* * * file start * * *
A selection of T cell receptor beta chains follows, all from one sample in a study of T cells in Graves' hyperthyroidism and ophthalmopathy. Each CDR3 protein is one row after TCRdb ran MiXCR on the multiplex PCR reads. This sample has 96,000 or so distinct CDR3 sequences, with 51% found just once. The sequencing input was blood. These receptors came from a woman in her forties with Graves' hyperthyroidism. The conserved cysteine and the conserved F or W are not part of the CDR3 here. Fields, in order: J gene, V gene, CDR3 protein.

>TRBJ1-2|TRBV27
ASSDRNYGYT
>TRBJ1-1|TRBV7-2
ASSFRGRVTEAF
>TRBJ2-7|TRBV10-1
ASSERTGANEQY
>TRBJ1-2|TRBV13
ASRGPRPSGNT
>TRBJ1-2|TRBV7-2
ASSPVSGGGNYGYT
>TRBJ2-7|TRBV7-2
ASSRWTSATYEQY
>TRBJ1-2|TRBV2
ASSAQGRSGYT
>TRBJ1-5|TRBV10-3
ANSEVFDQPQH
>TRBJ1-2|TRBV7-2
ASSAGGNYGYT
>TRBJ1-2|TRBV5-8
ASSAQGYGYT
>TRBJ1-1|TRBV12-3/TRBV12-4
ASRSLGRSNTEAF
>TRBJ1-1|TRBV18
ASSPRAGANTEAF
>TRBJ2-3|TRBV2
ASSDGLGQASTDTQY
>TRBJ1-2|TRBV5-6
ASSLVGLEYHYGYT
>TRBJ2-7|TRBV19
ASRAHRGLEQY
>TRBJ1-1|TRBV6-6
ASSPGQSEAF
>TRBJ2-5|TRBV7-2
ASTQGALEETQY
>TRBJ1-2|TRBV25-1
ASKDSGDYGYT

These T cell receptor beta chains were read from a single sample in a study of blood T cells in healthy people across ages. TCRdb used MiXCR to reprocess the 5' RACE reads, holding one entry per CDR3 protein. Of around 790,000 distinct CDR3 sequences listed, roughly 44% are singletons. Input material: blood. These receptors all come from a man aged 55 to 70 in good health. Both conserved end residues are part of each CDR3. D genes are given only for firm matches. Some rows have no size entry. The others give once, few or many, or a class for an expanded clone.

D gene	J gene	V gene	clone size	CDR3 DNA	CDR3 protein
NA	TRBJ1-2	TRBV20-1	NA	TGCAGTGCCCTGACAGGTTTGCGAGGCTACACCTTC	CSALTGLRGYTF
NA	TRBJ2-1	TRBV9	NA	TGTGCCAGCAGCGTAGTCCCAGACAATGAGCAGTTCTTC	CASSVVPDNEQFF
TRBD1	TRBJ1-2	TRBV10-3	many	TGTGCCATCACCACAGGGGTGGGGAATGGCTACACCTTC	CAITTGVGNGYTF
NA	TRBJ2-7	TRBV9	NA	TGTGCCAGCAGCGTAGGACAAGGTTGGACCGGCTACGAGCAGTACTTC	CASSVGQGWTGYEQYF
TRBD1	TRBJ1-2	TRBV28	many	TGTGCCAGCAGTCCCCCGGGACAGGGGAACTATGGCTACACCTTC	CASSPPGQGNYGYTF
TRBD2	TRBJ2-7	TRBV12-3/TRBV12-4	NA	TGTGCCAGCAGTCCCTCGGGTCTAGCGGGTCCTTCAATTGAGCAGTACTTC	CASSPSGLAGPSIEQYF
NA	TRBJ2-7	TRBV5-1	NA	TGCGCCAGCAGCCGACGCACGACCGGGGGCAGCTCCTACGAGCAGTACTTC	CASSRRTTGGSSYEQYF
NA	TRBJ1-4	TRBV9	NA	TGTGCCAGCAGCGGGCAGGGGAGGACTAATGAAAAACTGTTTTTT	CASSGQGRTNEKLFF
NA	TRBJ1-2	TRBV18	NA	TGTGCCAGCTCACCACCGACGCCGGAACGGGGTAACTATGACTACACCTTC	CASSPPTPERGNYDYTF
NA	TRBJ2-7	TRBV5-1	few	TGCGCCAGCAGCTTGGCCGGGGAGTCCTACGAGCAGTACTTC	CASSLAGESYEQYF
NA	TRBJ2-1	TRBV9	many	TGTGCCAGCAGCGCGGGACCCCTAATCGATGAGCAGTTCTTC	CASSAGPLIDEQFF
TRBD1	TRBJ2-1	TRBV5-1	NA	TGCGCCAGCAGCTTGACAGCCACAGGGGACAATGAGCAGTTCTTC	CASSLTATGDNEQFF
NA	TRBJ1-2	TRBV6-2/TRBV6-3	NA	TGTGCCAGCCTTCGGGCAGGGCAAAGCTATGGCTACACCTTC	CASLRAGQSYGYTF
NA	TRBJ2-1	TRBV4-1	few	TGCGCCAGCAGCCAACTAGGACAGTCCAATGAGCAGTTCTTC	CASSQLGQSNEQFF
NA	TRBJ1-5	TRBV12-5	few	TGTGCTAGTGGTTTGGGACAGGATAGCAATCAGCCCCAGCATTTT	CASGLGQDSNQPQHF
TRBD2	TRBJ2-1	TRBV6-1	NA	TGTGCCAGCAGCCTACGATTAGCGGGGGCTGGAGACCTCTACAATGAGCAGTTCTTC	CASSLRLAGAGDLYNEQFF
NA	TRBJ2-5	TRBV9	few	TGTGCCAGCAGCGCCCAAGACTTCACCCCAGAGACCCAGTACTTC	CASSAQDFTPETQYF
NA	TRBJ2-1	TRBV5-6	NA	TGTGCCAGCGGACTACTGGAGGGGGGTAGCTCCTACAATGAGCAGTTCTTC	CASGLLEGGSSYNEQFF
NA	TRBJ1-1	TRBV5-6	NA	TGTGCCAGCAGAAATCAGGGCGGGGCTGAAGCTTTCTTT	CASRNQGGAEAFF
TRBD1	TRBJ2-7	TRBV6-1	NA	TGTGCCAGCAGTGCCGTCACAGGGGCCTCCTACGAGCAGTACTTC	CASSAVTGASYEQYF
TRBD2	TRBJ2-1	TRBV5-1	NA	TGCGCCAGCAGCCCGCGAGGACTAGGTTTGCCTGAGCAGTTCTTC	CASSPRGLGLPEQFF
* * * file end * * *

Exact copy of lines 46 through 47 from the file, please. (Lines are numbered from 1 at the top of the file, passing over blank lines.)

NA	TRBJ2-7	TRBV5-1	NA	TGCGCCAGCAGCCGACGCACGACCGGGGGCAGCTCCTACGAGCAGTACTTC	CASSRRTTGGSSYEQYF
NA	TRBJ1-4	TRBV9	NA	TGTGCCAGCAGCGGGCAGGGGAGGACTAATGAAAAACTGTTTTTT	CASSGQGRTNEKLFF